Top 3 Reasons Your Dog is Nervous around Other Dogs

Do you have a dog that is nervous on walks around other dogs? Does your dog get anxious when you approach other dogs? There can be different reasons why your puppy is nervous. Bad behavior and bad training are two of the things any dog owner would love to avoid.

The first mistake owners make is to label their dogs. Labeling your dog is a crutch that allows for bad behavior and permanently prevents your dog from enjoying a happy life. You should not punish your dog by not letting him sniff other dogs.

And if your dog is nervous, you might get into a vicious cycle of stopping him from interacting and socializing with other dogs. He gets more and more nervous and you end up with a dog that cannot be around other dogs.

The first thing you need to understand is that your dog is not only nervous. Your puppy is sending you a message, giving you information.

There are three big reasons why your pet might be nervous. The first one is a lack of proper socialization. The second is anxiety from the rest of their life just leaking out. And the third one is an owner not advocating for their dog properly.

We will get into each of these reasons separately and how to fix the problem with your puppy.

Reason Number 1 – Lack of proper socialization

Socialization is a big part of dog training and dog behavior. You want to do a couple of things to properly socialize your dog. But the most important thing you can do is meet your dog with friends and well-behaved dogs.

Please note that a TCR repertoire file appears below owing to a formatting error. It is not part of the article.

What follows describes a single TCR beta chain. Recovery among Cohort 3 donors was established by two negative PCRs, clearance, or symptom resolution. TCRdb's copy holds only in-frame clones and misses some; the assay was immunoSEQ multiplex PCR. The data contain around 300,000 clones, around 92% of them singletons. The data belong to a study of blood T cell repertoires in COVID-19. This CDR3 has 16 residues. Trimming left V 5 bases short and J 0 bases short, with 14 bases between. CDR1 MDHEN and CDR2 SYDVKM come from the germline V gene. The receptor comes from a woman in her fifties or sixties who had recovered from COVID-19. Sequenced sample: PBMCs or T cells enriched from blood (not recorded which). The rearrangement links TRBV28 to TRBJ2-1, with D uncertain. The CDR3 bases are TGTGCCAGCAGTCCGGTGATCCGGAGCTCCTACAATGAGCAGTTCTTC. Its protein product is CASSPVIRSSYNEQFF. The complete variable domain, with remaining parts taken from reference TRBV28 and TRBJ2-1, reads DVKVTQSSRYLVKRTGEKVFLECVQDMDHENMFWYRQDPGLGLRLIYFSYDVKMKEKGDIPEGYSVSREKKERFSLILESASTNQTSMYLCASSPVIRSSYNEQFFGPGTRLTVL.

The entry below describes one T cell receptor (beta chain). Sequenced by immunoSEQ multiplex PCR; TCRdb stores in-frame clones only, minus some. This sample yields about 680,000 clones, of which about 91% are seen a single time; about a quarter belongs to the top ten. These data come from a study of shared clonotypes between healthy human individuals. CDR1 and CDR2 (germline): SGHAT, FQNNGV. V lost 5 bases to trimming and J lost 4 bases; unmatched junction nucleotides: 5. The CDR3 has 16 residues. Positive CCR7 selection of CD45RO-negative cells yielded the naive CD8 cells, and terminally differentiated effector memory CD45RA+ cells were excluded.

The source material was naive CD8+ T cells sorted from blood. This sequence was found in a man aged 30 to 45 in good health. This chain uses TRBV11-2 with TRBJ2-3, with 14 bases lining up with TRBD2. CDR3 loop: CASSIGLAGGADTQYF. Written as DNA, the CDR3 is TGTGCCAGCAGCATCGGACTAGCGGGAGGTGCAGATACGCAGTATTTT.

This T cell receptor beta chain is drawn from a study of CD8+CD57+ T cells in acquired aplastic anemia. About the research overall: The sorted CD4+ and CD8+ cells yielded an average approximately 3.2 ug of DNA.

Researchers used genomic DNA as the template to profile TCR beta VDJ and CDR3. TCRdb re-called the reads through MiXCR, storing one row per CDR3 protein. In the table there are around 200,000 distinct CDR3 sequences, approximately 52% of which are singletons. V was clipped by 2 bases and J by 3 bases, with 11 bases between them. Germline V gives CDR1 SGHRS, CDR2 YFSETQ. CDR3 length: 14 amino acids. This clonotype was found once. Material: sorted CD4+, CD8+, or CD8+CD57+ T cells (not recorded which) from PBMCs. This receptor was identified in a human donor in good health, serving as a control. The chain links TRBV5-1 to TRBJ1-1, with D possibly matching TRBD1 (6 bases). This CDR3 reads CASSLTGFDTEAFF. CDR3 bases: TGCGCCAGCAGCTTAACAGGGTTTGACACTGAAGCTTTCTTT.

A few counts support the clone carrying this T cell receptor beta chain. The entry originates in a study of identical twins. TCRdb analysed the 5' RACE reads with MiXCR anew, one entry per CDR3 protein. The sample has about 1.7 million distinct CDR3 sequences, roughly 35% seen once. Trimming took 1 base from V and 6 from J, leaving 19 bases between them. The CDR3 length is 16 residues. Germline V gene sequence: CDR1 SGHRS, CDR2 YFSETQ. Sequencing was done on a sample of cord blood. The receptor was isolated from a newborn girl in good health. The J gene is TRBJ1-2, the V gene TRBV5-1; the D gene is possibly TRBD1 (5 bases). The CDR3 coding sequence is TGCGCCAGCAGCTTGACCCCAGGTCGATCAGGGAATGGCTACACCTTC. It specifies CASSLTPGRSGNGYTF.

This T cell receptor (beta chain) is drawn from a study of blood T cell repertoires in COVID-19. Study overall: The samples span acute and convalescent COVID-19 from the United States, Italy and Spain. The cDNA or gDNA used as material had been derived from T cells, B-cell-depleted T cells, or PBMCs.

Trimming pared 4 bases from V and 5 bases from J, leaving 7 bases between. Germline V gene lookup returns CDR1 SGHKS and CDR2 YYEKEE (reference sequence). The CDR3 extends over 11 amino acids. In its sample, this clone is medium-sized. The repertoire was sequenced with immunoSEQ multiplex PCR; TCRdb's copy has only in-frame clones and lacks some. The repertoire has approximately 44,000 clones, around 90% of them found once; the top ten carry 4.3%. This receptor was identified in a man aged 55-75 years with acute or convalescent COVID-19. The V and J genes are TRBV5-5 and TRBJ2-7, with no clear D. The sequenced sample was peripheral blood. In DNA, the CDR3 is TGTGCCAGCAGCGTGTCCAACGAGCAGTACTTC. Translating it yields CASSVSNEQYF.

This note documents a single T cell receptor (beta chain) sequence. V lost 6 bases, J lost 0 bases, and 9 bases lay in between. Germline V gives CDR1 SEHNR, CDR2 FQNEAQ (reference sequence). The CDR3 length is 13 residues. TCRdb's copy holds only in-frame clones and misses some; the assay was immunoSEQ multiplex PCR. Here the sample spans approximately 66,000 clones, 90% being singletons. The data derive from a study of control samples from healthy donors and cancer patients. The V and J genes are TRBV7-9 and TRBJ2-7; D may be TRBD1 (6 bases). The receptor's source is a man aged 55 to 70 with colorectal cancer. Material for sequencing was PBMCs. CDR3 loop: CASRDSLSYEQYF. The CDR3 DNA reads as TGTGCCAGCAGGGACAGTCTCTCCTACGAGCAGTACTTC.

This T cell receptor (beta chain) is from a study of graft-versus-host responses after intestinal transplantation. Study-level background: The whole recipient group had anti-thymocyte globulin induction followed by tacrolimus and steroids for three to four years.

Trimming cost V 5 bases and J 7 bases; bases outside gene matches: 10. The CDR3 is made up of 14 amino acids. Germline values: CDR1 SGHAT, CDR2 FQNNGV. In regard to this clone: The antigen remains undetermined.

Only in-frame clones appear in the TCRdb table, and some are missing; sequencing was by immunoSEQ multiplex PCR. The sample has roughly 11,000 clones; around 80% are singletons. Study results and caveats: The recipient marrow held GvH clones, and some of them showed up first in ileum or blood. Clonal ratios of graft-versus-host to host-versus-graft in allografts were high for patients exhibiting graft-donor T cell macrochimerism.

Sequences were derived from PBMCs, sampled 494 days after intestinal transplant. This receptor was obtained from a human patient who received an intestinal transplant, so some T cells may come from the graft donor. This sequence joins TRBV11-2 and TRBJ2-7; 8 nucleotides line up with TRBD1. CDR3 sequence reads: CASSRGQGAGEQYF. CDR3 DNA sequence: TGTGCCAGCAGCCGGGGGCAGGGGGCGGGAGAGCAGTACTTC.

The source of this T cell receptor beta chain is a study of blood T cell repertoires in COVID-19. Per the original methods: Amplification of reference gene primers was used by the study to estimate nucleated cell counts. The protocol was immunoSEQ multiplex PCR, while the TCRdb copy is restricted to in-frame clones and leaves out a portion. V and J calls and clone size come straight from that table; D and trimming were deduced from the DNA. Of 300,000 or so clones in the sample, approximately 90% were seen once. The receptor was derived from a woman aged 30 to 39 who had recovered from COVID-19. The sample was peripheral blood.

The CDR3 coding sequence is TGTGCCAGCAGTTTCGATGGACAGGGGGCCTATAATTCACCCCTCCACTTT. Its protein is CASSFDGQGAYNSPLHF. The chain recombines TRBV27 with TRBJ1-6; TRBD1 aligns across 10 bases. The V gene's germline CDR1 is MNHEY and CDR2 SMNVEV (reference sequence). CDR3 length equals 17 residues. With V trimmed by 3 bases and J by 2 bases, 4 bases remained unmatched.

In the first few months of your dog’s life, you should not risk it with dogs that do not behave properly. Ask your friends who have good dogs to hang around and meet with supervision.

You can start in your backyard, where the two of you can call one of the dogs away and the puppies can play calmly. You can also go on relaxed walks together without playing and jumping.

The thing you want your dog to understand is they can live in existence with other dogs. This is much easier with a well-balanced dog. It is hard to do with a bad dog (there is no bad dog, but only a badly trained or untrained dog). At the end of the day, you are better off meeting 0 dogs than 10 bad dogs.

The second thing you can do for socialization is to go past good dog hotspots. For example, places where there are dogs laying calmly. You can just pass these places (think of Starbucks or outdoor restaurants). You pass, your dog sniffs, and you continue your walk.

The third way to socialize your dog is to go on a walking trail where there are usually well-behaved dogs. You can also try some dog obedience meet-up groups. Just do not make the mistake of going to the dog park and letting your dog roam free with 10 other dogs.

At the end of the day, you want as many positive neutral encounters as possible. When your dog gets lots of positive neutral encounters, he learns he can live in existence with other dogs. Then you can start having him play.

Reason Number 2 – Anxiety

So, now we get to the point of anxieties. Dogs can have anxieties about different things. Some dogs are afraid of stairs. Others are afraid of big objects during the walk.